The many metaphors of Frankenstein

Elizabeth Young is also the author of “Disarming the Nation: Women’s Writing and the American Civil War” and co-author of “On Alexander Gardner’s ‘Photographic Sketch Book’ of the Civil War.”

By Robin Ferri   

Elizabeth Young explores the racial meanings of Mary Shelley’s “Frankenstein” in American culture in her book, “Black Frankenstein: The Making of an American Metaphor.” Young argues that the monster has served as a metaphor for race relations in the United States since the novel was published in 1818, and explores the ways in which this concept has impacted American culture and media.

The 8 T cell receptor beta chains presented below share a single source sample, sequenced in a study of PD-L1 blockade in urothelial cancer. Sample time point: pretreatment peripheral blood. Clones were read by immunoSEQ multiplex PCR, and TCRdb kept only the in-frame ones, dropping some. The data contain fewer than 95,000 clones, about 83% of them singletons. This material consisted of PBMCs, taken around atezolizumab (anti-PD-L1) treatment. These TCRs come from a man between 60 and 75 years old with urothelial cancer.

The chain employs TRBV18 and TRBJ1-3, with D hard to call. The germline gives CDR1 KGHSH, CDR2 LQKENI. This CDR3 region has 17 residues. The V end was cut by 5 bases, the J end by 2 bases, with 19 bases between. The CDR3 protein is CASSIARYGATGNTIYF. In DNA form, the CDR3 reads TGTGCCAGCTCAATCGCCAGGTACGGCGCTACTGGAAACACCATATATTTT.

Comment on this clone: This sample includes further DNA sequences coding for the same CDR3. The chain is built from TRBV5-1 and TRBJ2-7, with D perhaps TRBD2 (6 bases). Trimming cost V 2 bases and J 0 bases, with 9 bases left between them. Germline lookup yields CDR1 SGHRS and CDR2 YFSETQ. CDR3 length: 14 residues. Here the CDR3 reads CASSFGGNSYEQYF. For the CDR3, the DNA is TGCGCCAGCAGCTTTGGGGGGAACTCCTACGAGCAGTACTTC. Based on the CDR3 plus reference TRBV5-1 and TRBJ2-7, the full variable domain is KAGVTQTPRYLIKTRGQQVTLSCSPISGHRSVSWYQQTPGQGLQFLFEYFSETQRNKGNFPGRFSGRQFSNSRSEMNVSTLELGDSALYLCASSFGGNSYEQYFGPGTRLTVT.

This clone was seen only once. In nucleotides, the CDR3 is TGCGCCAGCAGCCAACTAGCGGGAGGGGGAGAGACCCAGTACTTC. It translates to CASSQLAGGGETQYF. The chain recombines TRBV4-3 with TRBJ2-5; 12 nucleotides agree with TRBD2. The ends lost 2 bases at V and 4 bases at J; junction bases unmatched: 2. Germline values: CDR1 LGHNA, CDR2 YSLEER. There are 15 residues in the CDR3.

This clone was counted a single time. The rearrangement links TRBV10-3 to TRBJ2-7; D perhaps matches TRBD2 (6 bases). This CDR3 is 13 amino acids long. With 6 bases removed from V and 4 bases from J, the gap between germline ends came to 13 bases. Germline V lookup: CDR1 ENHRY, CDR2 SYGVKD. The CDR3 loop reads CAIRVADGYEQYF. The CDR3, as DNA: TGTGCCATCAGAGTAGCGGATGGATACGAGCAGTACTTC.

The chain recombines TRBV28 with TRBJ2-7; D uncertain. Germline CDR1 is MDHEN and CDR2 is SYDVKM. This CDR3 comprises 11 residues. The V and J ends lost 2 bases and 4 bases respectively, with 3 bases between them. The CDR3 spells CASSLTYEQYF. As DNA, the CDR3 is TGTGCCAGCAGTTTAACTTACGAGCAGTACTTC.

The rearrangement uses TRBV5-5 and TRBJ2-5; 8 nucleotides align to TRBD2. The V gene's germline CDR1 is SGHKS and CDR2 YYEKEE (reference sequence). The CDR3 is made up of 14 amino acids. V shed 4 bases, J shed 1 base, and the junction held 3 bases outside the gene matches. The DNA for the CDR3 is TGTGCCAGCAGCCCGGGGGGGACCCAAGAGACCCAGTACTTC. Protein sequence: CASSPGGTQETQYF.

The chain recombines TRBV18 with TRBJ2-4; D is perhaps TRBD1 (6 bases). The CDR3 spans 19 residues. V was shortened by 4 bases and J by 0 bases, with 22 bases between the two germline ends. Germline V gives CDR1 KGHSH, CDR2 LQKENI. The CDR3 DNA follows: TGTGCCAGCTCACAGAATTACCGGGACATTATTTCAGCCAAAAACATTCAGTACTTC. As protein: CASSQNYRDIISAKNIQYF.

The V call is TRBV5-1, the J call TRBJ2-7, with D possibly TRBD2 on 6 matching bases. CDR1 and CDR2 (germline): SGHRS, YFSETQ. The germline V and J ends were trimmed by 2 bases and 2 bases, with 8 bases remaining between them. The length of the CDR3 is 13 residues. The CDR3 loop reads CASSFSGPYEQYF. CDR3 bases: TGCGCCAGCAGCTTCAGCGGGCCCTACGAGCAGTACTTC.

Young, the Carl M. and Elsie A. Small Professor of English at Mount Holyoke College, was recently cited in an article by historian Jill Lepore in The New Yorker magazine. The article assesses Frankenstein on the occasion of the novel’s bicentennial. It analyzes various inspirations for and themes in “Frankenstein,” such as the fact that Shelley lost a child before she wrote the novel, and the abolitionist work that she and her husband, the poet Percy Bysshe Shelley, took part in. Lepore refers to Young’s book in her analysis of the role of race in the novel.

“Because the creature reads as a slave, ‘Frankenstein’ holds a unique place in American culture, as the literary scholar Elizabeth Young argued,” Lepore wrote.

Read the article.